CB064567It’s warmer weather and time to pull out the grill.  If you are like me, you enjoy the ease of preparation, and the taste  of meals from the barbecue.  Food seems to taste better, when cooked, or eaten, outdoors.  But, before we start slinging meat on the grill, there are precautions we need to take when grilling.

I recently learned that high protein foods, like meat, fish, and poultry, when cooked at high temperatures, can contain cancer-causing agents.  These substances are called HCAs (heterocyclic amines).  The charred, blackened portions of the meat have the highest levels of HCAs, so it is best not to overcook these foods. 

When fat begins to drip from the meats, it causes smoke and fire from the coals.  This smoke and fire return PAHs, )polycyclic aromatic hydrocarbons, also carcinogenic. 

There are some things that we can do to minimize these cancer-causing compounds:

  • Be sure to trim away visible fat before placing food on the grill, and remove charred and blackened areas after cooking,
  • Buy lean cuts of meat and use thinner, smaller cuts, turning often to cook faster and more thorougly throughout.
  • Place aluminum foil on rack; piercing it with a fork.
  • Marinating meats can reduce HCA by as much as 90 percent.  Use olive oil, herbs, spices, citrus, or low-fat salad dressings to marinate 10-20 minutes prior to grilling.

Don’t forget about the veggies.  My favorite is to thinly slice potatoes, yellow and zuchinni squash, onions, and green pepper, and put in foil.  Add your favorite spices; I use lemon pepper, and make a tent of the foil.  Cook on grill for approximately 30-40 minutes.

Food tastes cleaner and healthier, when prepared on the grill, and for the most part it is.  Just be sure to wash it thoroughly and apply the tips I just gave you for a magnificent, tasty, meal.

I received a comment from Parker Health Solutions that prompted me to do some research on thawing food in the microwave.  I first had suggested to do that, but since I don’t use the microwave myself for that, and with the additional information provide from Parker Health Solutions, I removed it from this post.  I encourage you to read the information on using a microwave at Parker Health Solutions.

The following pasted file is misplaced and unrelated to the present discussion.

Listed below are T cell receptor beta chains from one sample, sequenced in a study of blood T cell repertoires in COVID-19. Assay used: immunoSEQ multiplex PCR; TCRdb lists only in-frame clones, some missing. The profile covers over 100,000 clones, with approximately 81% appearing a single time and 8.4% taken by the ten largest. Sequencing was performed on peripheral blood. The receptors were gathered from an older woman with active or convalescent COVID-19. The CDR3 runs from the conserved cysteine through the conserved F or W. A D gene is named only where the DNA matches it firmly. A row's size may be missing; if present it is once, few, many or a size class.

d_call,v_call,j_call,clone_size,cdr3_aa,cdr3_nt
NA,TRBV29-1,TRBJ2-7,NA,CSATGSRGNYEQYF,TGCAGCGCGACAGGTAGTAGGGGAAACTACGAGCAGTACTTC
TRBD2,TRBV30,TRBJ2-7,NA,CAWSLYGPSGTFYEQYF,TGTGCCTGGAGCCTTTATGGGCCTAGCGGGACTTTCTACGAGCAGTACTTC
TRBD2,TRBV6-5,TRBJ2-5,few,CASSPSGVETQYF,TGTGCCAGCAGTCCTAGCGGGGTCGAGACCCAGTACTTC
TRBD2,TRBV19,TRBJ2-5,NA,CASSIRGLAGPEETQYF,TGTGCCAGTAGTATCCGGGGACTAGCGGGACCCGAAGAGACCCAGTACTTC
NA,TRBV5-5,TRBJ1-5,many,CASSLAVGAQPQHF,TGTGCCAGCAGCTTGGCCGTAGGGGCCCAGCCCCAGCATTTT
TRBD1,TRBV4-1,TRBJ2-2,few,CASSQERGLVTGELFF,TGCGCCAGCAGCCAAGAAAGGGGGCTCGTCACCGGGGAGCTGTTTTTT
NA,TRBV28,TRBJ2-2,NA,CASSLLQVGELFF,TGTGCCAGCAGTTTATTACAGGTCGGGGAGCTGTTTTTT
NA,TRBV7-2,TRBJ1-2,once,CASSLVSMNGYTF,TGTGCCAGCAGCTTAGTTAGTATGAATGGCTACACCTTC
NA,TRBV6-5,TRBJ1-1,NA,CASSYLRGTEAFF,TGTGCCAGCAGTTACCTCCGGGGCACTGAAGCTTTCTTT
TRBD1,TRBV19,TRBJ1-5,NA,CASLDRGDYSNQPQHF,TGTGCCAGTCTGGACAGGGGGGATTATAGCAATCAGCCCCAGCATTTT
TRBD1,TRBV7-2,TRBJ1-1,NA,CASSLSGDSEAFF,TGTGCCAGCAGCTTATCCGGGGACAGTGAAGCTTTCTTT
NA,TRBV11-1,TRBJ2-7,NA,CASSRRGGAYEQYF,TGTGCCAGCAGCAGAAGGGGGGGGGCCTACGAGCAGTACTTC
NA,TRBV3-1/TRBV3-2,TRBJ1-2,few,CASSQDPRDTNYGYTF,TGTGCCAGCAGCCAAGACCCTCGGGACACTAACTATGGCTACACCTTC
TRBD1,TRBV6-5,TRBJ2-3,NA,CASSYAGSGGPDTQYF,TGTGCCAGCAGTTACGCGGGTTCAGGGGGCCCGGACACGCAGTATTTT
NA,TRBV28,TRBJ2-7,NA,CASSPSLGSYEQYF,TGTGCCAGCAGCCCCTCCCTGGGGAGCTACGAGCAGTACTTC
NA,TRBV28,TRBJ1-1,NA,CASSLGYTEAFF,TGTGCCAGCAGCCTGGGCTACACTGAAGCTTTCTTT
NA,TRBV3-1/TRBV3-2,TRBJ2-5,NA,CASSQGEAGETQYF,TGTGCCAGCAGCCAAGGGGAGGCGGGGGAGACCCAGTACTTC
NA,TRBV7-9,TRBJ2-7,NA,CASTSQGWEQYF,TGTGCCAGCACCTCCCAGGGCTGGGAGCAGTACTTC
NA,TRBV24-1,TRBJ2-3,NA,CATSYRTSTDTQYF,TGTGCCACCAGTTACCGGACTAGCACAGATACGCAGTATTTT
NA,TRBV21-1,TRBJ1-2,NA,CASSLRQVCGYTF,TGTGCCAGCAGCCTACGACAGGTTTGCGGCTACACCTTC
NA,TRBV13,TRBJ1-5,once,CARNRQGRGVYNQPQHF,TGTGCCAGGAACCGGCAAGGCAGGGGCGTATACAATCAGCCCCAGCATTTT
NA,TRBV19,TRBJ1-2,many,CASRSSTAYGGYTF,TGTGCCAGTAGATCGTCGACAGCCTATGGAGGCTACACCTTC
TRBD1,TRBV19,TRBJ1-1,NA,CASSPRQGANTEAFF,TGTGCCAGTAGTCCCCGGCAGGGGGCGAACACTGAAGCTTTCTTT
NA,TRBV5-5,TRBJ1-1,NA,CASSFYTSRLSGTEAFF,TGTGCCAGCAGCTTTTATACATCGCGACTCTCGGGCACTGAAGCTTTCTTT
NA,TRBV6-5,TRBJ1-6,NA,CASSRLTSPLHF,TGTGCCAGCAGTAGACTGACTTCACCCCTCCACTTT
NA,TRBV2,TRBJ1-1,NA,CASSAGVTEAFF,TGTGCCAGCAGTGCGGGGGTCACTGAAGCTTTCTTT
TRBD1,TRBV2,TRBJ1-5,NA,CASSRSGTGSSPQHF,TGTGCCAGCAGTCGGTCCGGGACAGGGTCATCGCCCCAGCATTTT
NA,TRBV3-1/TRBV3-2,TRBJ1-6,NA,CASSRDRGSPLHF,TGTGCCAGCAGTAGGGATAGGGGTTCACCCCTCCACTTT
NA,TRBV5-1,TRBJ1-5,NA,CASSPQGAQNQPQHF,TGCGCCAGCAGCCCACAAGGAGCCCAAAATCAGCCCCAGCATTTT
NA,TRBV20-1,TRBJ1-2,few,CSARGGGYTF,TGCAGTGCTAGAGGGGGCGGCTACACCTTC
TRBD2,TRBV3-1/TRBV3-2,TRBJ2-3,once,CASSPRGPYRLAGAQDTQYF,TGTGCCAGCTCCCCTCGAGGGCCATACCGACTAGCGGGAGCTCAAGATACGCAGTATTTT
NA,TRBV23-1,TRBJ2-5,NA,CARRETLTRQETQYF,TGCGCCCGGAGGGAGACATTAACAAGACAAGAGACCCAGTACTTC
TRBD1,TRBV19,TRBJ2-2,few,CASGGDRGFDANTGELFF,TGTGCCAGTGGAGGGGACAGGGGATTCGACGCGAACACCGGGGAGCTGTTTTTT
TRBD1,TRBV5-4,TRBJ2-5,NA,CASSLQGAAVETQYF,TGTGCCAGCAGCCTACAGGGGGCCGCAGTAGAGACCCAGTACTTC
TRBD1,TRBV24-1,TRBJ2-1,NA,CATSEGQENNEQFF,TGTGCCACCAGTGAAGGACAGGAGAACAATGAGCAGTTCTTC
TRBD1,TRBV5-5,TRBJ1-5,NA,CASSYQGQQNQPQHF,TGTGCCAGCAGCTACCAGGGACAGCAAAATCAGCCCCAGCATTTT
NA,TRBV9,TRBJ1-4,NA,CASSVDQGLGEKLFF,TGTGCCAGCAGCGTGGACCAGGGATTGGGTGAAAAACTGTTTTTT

5 thoughts on “Grilled Foods Contain Cancer-Causing Compounds

  1. That’s all I’ve been doing lately is cooking on the grill. It’s easier and yes—the food does taste better to me. I had heard about the cancer causing agents a long time ago—kind of ignored it but your post has made me mindful of it again. Thanks!

  2. This is a very good explanation of how the cancer-causing factors are formed! We use lean meat, and remove the skin from chicken, but marinate it and baste to keep it moist. LOVE grilled vegies!

    Thanks for mentioning me in an earlier post…so want to get another article to you, but may have jury duty next week. Hoping they won’t need me!

    Have a great week!

  3. Hi Dave,
    I know you love to grill and wanted to make sure you grill healthy (not that you don’t already).
    Lots of great info on the internet. Let me know when you get this.
    Mom x

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